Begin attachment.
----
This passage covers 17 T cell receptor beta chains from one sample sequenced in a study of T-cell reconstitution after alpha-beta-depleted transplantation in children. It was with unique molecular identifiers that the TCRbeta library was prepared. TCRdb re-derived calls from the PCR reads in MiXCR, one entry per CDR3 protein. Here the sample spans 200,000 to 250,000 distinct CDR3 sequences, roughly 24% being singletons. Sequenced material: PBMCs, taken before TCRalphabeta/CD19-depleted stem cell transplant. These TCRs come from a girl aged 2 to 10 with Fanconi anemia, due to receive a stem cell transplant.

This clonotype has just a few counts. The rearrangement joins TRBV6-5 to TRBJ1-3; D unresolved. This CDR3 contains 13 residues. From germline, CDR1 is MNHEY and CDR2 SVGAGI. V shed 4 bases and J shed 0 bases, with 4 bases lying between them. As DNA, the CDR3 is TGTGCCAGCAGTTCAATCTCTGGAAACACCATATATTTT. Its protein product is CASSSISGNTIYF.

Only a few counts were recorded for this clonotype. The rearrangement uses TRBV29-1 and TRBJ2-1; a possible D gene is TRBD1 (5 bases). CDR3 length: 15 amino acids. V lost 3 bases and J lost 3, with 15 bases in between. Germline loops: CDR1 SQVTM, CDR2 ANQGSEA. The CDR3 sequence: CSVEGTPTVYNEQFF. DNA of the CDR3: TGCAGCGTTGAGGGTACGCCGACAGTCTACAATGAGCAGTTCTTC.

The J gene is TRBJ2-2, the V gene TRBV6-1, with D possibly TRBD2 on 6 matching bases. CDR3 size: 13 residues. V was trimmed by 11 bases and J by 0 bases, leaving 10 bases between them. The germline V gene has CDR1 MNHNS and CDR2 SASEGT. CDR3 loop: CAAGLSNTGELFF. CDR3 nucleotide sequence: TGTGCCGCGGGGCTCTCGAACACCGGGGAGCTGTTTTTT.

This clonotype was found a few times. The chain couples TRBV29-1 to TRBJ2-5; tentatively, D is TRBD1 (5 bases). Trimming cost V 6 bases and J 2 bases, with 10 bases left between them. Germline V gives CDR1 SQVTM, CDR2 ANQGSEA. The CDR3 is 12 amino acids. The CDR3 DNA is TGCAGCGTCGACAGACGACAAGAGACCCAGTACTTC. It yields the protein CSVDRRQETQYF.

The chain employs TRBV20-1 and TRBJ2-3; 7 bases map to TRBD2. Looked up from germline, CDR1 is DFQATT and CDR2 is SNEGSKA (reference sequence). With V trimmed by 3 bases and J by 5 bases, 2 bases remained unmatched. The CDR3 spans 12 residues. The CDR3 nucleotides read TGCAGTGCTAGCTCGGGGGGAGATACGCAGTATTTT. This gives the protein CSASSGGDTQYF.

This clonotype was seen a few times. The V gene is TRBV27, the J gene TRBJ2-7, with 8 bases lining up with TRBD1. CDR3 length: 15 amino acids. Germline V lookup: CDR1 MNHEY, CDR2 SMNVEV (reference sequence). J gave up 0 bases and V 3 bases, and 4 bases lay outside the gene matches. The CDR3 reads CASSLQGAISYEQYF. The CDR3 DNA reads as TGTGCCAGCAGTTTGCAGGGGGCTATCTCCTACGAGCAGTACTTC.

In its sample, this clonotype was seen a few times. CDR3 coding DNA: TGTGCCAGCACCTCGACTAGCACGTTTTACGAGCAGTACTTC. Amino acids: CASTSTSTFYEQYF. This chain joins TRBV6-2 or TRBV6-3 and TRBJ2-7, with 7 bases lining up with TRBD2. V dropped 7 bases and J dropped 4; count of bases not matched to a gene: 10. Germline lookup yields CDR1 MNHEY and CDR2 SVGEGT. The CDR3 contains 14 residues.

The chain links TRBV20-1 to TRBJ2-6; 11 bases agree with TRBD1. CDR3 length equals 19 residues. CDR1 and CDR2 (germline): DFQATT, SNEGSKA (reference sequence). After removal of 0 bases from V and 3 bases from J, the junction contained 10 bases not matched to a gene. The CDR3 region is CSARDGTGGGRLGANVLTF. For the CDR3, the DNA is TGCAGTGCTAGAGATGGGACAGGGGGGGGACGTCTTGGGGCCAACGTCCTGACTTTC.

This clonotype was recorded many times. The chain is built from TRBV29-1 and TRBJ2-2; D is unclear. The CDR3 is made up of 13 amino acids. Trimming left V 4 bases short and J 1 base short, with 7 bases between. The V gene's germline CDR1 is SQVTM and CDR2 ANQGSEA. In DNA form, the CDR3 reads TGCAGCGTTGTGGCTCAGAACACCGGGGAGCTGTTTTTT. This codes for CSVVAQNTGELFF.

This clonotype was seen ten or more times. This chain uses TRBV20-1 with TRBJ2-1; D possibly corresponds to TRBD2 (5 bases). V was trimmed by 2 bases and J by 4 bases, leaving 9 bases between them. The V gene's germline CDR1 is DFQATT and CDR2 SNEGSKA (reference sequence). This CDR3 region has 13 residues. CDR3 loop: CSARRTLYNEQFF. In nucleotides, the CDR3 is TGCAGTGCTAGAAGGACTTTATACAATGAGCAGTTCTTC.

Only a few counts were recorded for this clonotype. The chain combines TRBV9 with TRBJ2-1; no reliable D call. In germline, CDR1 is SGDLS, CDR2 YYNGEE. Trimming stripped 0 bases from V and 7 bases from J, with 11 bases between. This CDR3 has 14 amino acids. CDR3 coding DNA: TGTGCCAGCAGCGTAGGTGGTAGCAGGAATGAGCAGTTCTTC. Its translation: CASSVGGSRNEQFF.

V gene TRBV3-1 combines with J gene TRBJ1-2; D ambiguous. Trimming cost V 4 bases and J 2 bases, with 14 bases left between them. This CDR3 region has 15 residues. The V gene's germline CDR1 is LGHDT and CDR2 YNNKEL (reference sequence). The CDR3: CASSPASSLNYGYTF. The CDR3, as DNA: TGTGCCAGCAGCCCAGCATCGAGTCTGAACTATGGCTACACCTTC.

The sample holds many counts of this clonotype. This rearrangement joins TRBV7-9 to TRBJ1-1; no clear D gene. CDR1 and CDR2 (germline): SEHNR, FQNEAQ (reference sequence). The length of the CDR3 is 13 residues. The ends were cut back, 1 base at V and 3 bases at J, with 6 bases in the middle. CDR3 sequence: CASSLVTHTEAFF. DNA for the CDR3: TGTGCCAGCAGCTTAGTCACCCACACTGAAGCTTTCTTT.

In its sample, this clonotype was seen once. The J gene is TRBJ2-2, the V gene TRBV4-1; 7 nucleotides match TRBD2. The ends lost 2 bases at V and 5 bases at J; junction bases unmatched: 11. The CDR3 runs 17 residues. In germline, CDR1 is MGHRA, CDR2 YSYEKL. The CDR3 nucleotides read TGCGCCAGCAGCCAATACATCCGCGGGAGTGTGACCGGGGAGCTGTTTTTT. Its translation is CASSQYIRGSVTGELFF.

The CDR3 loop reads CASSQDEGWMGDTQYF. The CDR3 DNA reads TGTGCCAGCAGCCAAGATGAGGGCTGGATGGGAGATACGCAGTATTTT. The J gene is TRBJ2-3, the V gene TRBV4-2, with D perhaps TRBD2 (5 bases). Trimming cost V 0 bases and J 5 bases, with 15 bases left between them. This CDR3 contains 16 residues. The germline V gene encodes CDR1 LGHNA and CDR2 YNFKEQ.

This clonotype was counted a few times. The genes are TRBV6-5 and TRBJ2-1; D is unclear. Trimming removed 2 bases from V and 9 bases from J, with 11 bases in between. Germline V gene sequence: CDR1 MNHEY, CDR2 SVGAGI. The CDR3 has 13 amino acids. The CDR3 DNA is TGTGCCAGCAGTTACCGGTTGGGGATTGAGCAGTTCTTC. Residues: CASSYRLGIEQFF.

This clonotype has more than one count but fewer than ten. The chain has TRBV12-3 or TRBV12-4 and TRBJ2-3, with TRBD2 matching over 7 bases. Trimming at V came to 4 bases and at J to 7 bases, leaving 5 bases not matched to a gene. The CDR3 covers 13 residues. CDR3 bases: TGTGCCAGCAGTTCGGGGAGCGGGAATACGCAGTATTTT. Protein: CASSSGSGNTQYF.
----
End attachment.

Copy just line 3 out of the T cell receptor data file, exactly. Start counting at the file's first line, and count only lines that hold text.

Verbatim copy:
Only a few counts were recorded for this clonotype. The rearrangement uses TRBV29-1 and TRBJ2-1; a possible D gene is TRBD1 (5 bases). CDR3 length: 15 amino acids. V lost 3 bases and J lost 3, with 15 bases in between. Germline loops: CDR1 SQVTM, CDR2 ANQGSEA. The CDR3 sequence: CSVEGTPTVYNEQFF. DNA of the CDR3: TGCAGCGTTGAGGGTACGCCGACAGTCTACAATGAGCAGTTCTTC.